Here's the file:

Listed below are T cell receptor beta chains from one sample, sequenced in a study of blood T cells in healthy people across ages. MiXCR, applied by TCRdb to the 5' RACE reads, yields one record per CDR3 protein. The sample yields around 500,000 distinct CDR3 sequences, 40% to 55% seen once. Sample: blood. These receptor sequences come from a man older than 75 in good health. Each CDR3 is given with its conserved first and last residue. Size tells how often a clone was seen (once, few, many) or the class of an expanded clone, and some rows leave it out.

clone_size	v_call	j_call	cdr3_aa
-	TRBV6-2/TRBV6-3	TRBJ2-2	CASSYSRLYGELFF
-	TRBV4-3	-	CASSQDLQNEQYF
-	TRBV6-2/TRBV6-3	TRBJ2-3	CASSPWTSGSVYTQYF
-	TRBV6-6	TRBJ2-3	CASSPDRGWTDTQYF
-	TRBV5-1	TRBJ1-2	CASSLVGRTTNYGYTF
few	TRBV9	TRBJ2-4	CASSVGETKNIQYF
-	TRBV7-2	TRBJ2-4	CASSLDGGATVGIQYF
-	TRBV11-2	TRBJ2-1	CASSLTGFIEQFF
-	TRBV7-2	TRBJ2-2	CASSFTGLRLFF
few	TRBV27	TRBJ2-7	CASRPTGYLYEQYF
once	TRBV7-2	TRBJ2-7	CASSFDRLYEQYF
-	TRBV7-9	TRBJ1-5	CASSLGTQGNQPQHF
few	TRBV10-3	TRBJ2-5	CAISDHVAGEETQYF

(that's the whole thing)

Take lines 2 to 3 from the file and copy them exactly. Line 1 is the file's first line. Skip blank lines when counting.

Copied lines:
clone_size	v_call	j_call	cdr3_aa
-	TRBV6-2/TRBV6-3	TRBJ2-2	CASSYSRLYGELFF